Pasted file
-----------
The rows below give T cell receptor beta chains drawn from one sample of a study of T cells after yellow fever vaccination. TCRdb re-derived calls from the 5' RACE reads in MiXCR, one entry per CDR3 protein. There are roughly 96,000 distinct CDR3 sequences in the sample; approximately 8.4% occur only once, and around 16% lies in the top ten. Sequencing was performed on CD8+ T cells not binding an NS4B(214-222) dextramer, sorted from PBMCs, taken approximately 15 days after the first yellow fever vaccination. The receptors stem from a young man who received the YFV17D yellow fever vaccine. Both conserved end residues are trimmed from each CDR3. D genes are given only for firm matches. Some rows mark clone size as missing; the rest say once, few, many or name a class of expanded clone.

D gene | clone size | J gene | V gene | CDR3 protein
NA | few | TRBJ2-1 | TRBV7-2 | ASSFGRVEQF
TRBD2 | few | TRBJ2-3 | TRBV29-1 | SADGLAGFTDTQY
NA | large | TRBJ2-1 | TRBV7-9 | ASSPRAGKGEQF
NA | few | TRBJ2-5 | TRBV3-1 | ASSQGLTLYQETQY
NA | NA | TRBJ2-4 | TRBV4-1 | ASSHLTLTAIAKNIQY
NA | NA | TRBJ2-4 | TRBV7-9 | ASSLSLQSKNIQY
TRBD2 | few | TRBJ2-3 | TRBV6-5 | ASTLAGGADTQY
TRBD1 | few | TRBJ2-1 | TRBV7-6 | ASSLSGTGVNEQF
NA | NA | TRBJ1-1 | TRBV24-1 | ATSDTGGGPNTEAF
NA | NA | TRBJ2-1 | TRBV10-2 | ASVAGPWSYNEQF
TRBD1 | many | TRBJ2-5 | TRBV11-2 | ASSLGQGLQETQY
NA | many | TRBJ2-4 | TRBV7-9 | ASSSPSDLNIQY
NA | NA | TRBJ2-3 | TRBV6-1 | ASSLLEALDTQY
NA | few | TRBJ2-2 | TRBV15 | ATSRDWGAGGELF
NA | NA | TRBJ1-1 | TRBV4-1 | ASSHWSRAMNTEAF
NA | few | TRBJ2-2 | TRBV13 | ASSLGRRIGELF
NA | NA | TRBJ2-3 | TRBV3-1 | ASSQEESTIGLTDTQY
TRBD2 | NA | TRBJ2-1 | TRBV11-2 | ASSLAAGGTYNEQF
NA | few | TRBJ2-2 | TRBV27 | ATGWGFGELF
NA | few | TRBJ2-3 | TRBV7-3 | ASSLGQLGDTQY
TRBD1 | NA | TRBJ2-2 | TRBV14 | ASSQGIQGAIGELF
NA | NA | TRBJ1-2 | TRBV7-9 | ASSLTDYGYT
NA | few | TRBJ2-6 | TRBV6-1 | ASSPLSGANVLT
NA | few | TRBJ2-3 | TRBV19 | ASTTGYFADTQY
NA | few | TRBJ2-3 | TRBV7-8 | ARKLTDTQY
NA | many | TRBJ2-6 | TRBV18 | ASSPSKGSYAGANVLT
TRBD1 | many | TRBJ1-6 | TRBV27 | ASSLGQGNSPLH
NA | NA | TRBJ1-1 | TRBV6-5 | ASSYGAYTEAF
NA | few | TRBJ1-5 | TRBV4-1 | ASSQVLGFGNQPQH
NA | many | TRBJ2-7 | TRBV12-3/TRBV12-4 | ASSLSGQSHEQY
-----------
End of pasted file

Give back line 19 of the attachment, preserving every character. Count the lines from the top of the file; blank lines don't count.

NA | NA | TRBJ2-3 | TRBV3-1 | ASSQEESTIGLTDTQY